Okay, so I actually made them on Sunday but am writing about them for Monday…Macarons!
Interesting thing is, usually my favourites to make are made with Rose Syrup. However, my friend Mary has given me some Kaffir Lime leaves and limes so I had to use them. I love the smell of Kaffir Limes and once you infuse it into the creamy center for macarons…YUM!
So here’s how it went.
They actually taste far better than they look!
I like to get myself organized when making Macarons. Which means the egg whites need to be aged. Usually eggs bought from the store are aged enough but if you use fresh eggs, I like to separate the whites into a bowl and let them sit covered on the counter-top for 24-48 hours. This really gets the albumin in the egg white to get more firm and creates a lighter meringue. Other keys to prep would be using silicon backing mats or silicon backing sheets. Sarah gave me some lovely ones that are marked for piping but I still tend to use the plain mats. You’ll also want a small pinch of Cream of Tartar added to your egg whites to make them nice a white. Even if you are adding colour it just helps you get a more true colour.
The tiny Kaffir Limes are extremely fragrant and it is best to do this step the day before to get the most intense flavour from them. I have had equal success using this method with the leaves after bruising them and leaving them in the cream overnight before a gentle rise in temperature.
I finely grated the Kaffir Lime into a sauce-pan. Once I had as much zest as I could get from the tiny limes I just threw the limes in too! Then I poured in some double thick cream and brought it to a low and slow temperature rise. Once the whole house smelled of lime and the mixture had turned a bit yellow I removed it from the flame. I left it to set while I was actually making the almond meringues. This allowed it to cool a bit before I strained out the lime chunks and broke up a block of cream cheese into the mix. Then I used a mixer to whip it all together. This was set aside until after the baking was done and cooled.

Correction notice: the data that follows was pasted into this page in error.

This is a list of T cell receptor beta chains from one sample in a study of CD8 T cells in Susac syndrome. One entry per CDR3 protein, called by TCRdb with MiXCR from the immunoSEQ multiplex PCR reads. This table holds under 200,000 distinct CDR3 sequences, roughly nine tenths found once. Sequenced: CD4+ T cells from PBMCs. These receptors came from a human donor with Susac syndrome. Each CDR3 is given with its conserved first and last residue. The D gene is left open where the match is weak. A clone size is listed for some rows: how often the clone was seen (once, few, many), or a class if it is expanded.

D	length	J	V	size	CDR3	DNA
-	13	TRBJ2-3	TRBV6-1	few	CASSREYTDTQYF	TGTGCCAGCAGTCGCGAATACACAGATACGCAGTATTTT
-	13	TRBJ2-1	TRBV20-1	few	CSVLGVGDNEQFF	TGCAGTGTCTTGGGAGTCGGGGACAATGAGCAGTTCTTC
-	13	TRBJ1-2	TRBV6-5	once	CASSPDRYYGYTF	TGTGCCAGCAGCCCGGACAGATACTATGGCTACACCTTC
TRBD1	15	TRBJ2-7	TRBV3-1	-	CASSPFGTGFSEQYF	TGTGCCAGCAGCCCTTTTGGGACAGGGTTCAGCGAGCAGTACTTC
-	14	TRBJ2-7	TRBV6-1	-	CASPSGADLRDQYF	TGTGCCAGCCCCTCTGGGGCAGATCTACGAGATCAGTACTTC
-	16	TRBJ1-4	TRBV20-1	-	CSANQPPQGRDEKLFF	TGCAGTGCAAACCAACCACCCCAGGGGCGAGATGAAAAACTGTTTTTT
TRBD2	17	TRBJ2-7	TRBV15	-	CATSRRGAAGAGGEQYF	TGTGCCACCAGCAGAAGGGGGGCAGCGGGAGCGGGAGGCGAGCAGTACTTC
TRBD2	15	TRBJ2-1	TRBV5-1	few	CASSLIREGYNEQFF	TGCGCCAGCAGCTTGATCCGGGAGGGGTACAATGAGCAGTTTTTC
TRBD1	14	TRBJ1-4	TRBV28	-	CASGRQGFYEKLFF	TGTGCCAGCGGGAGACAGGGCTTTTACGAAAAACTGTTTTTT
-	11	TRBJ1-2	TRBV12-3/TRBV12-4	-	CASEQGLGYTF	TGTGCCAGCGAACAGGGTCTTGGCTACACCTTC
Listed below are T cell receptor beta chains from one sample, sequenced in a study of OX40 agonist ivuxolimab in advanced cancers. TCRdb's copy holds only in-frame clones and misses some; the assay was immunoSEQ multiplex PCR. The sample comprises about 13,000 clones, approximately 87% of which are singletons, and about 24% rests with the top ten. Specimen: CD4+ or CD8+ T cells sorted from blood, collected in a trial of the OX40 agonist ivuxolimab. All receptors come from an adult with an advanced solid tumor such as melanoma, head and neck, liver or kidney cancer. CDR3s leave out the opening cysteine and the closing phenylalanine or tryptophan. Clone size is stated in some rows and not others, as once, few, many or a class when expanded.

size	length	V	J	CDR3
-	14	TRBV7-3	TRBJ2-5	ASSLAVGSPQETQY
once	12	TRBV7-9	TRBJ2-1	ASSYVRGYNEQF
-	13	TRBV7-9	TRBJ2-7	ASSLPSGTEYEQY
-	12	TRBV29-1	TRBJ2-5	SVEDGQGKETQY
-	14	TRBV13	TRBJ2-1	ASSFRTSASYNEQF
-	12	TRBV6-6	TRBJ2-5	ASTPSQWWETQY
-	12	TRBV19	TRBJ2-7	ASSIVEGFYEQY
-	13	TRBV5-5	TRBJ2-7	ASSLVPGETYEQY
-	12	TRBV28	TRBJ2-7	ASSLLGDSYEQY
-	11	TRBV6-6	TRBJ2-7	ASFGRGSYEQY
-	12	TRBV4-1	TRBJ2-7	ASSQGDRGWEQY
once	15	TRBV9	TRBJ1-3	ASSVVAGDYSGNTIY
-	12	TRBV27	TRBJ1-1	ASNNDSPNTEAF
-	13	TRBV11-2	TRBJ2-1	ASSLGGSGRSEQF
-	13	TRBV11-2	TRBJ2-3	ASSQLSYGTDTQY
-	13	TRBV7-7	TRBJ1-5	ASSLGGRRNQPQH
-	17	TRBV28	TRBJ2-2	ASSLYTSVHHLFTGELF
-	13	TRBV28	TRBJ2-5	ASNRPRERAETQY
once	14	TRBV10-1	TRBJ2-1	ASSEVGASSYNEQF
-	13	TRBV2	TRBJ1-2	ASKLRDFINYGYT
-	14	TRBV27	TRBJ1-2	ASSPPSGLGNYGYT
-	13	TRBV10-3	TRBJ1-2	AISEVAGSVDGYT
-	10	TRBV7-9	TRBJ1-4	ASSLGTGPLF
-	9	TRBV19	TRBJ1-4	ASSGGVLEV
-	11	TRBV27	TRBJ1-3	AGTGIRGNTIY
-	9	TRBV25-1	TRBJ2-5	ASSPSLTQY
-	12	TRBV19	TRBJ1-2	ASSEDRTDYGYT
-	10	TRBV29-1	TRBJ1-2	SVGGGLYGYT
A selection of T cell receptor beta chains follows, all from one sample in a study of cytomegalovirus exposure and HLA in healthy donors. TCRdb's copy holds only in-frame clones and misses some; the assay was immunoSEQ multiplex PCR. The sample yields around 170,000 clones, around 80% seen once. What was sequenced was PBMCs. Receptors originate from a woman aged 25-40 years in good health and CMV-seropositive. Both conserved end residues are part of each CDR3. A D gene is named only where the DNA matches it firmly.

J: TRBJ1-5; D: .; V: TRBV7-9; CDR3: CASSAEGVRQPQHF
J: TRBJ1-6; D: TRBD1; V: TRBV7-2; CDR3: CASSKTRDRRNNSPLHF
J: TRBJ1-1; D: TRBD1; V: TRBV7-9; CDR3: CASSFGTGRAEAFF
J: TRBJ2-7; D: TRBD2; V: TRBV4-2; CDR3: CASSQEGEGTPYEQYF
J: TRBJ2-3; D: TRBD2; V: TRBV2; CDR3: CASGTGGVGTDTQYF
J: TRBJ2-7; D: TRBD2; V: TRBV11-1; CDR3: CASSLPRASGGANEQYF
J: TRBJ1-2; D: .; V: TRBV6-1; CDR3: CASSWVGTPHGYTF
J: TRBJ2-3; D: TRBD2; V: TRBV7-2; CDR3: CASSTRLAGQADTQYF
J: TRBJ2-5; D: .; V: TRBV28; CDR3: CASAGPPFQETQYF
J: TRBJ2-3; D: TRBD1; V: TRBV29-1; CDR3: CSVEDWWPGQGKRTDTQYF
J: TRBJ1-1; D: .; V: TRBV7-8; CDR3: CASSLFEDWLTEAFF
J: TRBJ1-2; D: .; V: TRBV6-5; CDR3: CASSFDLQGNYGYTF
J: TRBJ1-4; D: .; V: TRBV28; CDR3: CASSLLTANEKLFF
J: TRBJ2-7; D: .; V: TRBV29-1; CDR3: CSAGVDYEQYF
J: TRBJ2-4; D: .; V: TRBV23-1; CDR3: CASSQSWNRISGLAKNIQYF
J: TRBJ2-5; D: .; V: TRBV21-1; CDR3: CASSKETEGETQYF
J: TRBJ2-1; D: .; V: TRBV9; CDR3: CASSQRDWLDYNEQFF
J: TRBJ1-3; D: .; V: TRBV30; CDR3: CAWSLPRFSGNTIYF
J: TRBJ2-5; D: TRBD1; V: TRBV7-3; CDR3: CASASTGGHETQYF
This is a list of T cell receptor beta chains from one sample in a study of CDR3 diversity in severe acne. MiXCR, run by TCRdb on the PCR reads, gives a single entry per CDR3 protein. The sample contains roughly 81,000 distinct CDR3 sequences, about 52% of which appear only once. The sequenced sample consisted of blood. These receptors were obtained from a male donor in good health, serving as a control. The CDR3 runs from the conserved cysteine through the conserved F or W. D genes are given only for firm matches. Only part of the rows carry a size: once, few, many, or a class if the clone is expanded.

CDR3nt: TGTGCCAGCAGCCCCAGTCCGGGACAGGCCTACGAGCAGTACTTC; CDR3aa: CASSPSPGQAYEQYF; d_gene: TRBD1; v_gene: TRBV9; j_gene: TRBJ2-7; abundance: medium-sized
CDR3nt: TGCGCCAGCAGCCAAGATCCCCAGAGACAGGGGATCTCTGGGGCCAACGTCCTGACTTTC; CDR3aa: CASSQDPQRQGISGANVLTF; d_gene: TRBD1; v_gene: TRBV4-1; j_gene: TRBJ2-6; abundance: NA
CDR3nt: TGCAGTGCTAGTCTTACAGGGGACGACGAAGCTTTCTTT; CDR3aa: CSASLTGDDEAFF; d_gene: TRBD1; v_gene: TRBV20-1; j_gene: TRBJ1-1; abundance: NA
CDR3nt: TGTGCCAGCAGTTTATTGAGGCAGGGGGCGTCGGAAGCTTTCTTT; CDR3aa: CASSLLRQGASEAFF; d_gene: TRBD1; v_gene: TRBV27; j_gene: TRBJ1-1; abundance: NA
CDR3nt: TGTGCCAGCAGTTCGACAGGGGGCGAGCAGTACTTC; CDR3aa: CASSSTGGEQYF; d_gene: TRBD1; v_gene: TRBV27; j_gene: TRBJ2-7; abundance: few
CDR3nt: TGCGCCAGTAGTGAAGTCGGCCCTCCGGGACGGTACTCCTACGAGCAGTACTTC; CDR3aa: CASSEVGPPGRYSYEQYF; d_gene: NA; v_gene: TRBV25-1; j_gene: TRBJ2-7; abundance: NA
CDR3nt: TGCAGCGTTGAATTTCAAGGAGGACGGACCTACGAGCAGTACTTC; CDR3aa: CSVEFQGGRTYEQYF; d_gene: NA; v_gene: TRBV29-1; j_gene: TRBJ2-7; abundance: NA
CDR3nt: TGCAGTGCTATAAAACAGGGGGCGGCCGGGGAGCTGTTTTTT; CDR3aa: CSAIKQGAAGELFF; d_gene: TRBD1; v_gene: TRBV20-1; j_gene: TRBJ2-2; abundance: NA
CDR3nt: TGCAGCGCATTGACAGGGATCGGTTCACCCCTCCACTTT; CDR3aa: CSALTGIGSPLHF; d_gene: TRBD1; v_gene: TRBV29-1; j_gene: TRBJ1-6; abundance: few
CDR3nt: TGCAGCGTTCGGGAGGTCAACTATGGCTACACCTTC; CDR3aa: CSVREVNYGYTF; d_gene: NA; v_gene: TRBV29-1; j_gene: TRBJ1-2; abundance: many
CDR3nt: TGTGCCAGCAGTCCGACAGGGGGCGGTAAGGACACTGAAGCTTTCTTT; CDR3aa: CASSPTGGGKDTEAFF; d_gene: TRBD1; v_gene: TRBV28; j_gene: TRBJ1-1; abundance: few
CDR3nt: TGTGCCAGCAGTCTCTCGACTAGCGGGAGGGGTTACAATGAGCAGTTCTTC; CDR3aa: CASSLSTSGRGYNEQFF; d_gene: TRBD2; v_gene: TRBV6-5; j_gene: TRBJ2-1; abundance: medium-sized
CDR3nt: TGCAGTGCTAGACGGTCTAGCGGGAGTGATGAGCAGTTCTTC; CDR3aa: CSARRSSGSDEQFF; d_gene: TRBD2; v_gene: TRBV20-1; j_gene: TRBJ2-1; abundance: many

Tant por Tant is simply half almond meal and half icing sugar. I put it in the Thermo-Mix to make sure it is well blended and extremely fine. If I start from whole almonds, I have to make that well ahead and then allow it dry out a little because otherwise the oil from the nut makes it too pasty.
As I mentioned, be sure to put a pinch of Cream of Tartar into the egg white to get a really white and glossy finish. Before adding the first of the caster sugar to the egg make sure you have gotten it to a nice foamy consistency. I add the caster sugar in three sections just to make sure it gets well blended into the meringue.
Because liquid is an enemy of meringue, I use dry/powder food colouring. It’s getting a little easier to find but the colours are limited unless you go to a specialty store.
Once the meringue forms nice firm peaks you can begin to mix in the tant por tant. Again I do this in three parts so I don’t end up with clumps. Then it is important to macronize/mix well without over-mixing. If the meringue/dough is too firm you want to get that lovely smooth outer shell it will hold too much shape. However, if you over mix, you lose the air in the meringue and your cookie/biscuit is too flat. (Mine ended up slightly over-mixed).
Place your silicon mats onto baking trays, then pipe the mixture onto the silicon mats, remembering to leave a little room between each one because they will spread a little while waiting to go into the oven. Try to be as consistent with the sizing as possible.
To get that nice crunchy finish it is important to let the macaron mixture that you have piped out, sit for 20 minutes before putting them into the oven.
I set my oven for 160 C and usually bake for about 12 minutes. You can test to see if they are done by gently touching one of the macarons. If you can move it with your finger tip it needs to bake longer. When there is no give to a the tiniest of pressure they are ready to come out and cool.
We have stone counter-tops so I slide the silicon mats off the baking sheets to allow the macarons to cool quicker. Once they have cooled they are easy to remove from the silicon mat. As I am removing them I match them size wise into sets…mine are never all exactly the same size but I am getting better. I used to have a sheet of baking paper underneath marked with circles for the piping but as I have gotten a bit better I have stopped using it.
The Kaffir Lime mixture gets piped onto the middle of one of the two halves and then you gently rotate the other half on to make sure you get a perfectly filled and even center.
I find that if I stick them in the fridge and keep them cool that they hold up better in the warmer months.
Sometimes I add cocoa powder and chilli flakes into the Tant por Tant and do a ganache filling, or occasionally I do a jam middle of Feijoa if the tree has bloomed.
Be creative and enjoy is my motto with macarons.
Now I didn’t give you a recipe because there are three styles of making macarons, French, Italian and Spanish. They all have their slight variances. Plus there are a million recipes online. I really just wanted to make sure you knew some of the helpful hints I learned because many of them are NOT on the internet!
That’s it for Monday Macarons!
- Pistachio Macarons Recipe (pharmacistontherocks.wordpress.com)
- Salted Caramel Macarons (diaryofaperthgirl.com)
- Infallible French Macarons (carefreecollegiate.wordpress.com)
- Tiramisu Macaron (daydreamerdesserts.com)
- Julie’s Secret Recipe: Dill Macarons With Chocolate Hazelnut Buttercream (modcloth.com)